1045Seuer themselues, and madly sweepe the skye:
    So at his sight, away his fellowes flye,
    And at our stampe, here ore and ore one fals;
    He murther cries, and helpe from Athens cals.
    Their sense thus weake, lost with their feares thus strong,
    1050Made senselesse things begin to do them wrong.
    For briars and thornes at their apparell snatch,
    Some sleeues, some hats, from yeelders all things catch,
    I led them on in this distracted feare,
    And left sweete Piramus translated there:
    1055When in that moment (so it came to passe)
    Tytania waked, and straightway lou'd an Asse.
    Ob. This fals out better then I could deuise:
    But hast thou yet lacht the Athenians eyes,
    With the loue iuyce, as I bid thee doe?
    1060Rob. I tooke him sleeping (that is finisht to)
    And the Athenian woman by his side,
    That when he wak't, of force she must be eyde.

    Enter Demetrius and Hermia.

    Ob. Stand close, this is the same Athenian.
    1065Rob. This is the woman, but not this the man.
    Dem. O why rebuke you him that loues you so?
    Lay breath so bitter on your bitter foe.
    Her. Now I but chide, but I should vse thee worse.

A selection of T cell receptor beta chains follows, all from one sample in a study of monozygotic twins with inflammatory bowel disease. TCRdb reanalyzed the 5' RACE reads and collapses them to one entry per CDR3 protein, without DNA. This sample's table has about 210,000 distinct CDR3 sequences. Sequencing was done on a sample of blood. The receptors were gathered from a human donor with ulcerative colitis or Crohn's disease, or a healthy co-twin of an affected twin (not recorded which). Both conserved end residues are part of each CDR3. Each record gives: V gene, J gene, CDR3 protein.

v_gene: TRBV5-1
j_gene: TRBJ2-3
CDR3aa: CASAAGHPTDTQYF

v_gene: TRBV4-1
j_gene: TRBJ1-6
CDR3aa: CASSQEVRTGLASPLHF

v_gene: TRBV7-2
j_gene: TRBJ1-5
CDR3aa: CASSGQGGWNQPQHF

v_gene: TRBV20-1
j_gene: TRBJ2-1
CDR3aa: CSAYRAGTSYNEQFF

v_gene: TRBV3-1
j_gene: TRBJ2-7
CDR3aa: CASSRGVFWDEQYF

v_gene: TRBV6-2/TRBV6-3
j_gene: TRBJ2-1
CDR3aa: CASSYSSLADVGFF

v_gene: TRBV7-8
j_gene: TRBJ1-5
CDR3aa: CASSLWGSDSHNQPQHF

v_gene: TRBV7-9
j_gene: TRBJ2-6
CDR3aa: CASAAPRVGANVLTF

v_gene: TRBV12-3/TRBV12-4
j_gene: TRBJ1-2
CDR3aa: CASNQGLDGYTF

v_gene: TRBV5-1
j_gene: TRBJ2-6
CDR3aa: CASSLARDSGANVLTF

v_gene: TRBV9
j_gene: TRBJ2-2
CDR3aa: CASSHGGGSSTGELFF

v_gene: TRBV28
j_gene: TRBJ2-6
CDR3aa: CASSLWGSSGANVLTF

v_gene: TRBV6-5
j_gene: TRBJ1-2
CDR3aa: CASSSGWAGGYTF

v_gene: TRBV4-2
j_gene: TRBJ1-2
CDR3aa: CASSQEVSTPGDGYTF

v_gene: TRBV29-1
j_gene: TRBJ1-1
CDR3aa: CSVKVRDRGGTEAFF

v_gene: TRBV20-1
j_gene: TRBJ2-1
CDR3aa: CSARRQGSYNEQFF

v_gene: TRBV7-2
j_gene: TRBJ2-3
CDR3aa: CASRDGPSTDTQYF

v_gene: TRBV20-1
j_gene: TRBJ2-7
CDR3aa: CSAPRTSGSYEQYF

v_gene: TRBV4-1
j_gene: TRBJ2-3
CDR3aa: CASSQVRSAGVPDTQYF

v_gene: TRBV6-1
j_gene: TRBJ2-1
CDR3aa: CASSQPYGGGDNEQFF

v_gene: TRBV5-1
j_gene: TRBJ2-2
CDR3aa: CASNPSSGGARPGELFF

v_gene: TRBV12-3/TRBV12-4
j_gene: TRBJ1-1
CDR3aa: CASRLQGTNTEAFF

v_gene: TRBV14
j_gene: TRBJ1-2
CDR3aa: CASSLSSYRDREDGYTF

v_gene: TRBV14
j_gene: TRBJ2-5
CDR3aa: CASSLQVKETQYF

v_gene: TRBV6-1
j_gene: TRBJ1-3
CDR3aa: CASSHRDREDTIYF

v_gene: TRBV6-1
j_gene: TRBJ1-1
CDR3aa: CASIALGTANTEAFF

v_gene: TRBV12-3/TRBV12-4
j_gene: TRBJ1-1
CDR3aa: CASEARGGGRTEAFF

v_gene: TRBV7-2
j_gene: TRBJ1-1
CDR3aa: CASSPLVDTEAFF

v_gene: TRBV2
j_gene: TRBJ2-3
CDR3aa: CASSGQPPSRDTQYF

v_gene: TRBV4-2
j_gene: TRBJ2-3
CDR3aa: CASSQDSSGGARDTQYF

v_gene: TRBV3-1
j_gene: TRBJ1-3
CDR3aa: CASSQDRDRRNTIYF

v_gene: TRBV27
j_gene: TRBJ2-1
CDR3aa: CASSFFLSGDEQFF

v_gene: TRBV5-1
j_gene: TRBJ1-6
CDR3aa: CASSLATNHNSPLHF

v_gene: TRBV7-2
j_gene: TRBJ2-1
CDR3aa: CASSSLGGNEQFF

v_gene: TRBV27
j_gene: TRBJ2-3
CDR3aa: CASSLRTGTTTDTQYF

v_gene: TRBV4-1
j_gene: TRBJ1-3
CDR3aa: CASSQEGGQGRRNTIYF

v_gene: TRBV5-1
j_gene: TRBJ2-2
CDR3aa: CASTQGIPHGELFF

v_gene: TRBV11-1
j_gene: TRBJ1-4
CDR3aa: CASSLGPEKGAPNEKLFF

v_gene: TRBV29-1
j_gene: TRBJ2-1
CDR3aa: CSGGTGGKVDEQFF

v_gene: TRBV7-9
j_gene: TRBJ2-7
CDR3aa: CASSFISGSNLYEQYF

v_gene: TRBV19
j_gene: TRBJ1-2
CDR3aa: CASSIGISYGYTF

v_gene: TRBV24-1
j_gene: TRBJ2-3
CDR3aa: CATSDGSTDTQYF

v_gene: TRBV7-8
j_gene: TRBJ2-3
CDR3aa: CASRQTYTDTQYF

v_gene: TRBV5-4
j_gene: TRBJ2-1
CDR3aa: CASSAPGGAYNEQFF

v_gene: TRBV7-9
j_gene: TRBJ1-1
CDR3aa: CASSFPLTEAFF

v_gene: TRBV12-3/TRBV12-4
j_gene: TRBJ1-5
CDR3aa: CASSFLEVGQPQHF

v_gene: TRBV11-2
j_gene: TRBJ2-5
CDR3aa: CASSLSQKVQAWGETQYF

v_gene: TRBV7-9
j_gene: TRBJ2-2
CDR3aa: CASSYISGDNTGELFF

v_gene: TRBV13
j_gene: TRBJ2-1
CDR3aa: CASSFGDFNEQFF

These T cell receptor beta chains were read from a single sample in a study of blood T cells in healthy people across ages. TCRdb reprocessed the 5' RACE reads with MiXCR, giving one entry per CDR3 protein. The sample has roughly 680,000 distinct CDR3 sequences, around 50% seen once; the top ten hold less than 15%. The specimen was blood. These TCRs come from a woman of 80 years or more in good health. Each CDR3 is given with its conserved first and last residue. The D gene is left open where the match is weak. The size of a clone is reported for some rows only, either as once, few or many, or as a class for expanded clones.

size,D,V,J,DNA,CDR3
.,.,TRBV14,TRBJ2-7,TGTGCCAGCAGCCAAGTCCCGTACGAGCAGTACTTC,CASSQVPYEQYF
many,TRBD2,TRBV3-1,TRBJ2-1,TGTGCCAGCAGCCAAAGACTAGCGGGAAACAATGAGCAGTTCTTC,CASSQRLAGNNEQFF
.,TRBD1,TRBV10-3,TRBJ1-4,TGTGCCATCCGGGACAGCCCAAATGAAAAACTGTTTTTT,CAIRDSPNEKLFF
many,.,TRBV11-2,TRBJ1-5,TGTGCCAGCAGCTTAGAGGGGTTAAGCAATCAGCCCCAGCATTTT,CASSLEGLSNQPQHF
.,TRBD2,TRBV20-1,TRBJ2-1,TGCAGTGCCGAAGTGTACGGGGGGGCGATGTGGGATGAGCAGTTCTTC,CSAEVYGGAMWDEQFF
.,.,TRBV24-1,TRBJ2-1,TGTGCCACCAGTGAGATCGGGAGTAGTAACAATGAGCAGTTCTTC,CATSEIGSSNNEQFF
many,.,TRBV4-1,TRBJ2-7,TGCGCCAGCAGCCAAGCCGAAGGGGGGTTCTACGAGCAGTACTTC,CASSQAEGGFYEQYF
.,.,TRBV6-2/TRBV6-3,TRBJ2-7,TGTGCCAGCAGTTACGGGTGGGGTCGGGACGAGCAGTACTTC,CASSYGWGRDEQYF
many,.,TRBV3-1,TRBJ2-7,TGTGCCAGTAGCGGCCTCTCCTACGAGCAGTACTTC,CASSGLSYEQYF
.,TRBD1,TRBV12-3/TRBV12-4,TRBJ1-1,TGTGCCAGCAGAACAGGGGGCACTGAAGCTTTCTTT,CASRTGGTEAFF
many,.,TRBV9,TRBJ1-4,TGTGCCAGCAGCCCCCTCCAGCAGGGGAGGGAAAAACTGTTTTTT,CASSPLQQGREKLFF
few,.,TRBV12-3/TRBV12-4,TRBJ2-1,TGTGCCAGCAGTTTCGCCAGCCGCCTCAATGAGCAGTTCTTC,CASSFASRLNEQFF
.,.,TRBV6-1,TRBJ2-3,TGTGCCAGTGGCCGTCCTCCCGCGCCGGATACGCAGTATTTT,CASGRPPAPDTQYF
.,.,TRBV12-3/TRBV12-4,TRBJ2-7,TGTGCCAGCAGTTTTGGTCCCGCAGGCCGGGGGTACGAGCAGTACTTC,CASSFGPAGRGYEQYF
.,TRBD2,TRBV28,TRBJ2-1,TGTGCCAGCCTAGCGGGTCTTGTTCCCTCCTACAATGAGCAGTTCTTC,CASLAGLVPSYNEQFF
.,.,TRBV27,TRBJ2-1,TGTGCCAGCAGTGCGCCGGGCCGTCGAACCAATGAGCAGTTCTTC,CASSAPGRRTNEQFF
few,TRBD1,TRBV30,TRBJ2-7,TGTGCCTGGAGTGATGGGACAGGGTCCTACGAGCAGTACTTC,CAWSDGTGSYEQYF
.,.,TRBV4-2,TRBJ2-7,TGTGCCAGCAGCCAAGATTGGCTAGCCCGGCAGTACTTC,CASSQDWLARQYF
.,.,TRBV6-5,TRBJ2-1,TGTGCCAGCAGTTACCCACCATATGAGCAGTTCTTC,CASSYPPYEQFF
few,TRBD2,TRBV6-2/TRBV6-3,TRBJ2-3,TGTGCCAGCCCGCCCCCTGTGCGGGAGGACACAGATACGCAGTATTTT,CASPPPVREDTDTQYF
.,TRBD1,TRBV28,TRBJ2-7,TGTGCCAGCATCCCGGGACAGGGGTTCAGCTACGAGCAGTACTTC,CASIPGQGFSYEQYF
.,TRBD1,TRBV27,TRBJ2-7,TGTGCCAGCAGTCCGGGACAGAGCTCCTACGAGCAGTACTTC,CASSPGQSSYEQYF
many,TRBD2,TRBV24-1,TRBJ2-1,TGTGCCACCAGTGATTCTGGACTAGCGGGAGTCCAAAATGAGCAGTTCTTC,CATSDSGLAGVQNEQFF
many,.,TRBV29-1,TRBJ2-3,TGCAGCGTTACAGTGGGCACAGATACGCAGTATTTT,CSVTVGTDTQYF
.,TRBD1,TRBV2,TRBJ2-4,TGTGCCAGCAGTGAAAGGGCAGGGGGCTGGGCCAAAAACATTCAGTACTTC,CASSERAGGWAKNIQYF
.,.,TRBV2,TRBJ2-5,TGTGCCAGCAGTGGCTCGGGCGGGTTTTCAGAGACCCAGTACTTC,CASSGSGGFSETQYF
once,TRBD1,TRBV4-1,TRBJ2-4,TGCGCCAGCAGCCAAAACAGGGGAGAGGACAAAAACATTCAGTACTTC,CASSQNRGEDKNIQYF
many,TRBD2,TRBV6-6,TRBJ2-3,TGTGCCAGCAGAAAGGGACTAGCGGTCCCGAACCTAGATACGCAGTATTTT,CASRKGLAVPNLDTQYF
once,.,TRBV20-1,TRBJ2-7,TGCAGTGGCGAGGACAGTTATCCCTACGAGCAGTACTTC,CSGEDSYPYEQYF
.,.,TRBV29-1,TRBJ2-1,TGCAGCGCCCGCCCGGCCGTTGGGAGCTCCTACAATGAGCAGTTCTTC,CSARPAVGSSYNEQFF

For thou (I feare) hast giuen me cause to curse,
    1070If thou hast slaine Lysander in his sleepe,
    Being oreshooes in bloud, plunge in the deepe, and kill
    me too:
    The Sunne was not so true vnto the day,
    As he to me. Would he haue stollen away,
    1075From sleeping Hermia? Ile beleeue as soone
    This whole earth may be bord, and that the Moone
    May through the Center creepe, and so displease
    Her brothers noonetide, with th' Antipodes.
    It cannot be but thou hast murdred him,
    1080So should a mutrherer looke, so dead, so grim.
    Dem. So should the murderer looke, and so should I,
    Pierst through the heart with your stearne cruelty:
    Yet you the murderer looks as bright as cleare,
    As yonder Venus in her glimmering spheare.
    1085Her. What's this to my Lysander? where is he?
    Ah good Demetrius, wilt thou giue him me?
    Dem. I'de rather giue his carkasse to my hounds.
    Her. Out dog, out cur, thou driu'st me past the bounds
    Of maidens patience. Hast thou slaine him then?
    1090Henceforth be neuer numbred among men.
    Oh, once tell true, euen for my sake,
    Durst thou a lookt vpon him, being awake?
    And hast thou kill'd him sleeping? O braue tutch:
    Could not a worme, an Adder do so much?
    1095An Adder did it: for with doubler tongue
    Then thine (thou serpent) neuer Adder stung.
    Dem. You spend your passion on a mispris'd mood,
    I am not guiltie of Lysanders blood:
    Nor is he dead for ought that I can tell.
    1100Her. I pray thee tell me then that he is well.
    Dem. And if I could, what should I get therefore?
    Her. A priuiledge, neuer to see me more;
    And from thy hated presence part I: see me no more
    Whether he be dead or no. Exit.
    1105Dem. There is no following her in this fierce vaine,
    Here therefore for a while I will remaine.
    So sorrowes heauinesse doth heauier grow:
    For debt that bankrout slip doth sorrow owe,
    Which now in some slight measure it will pay,
    N5 If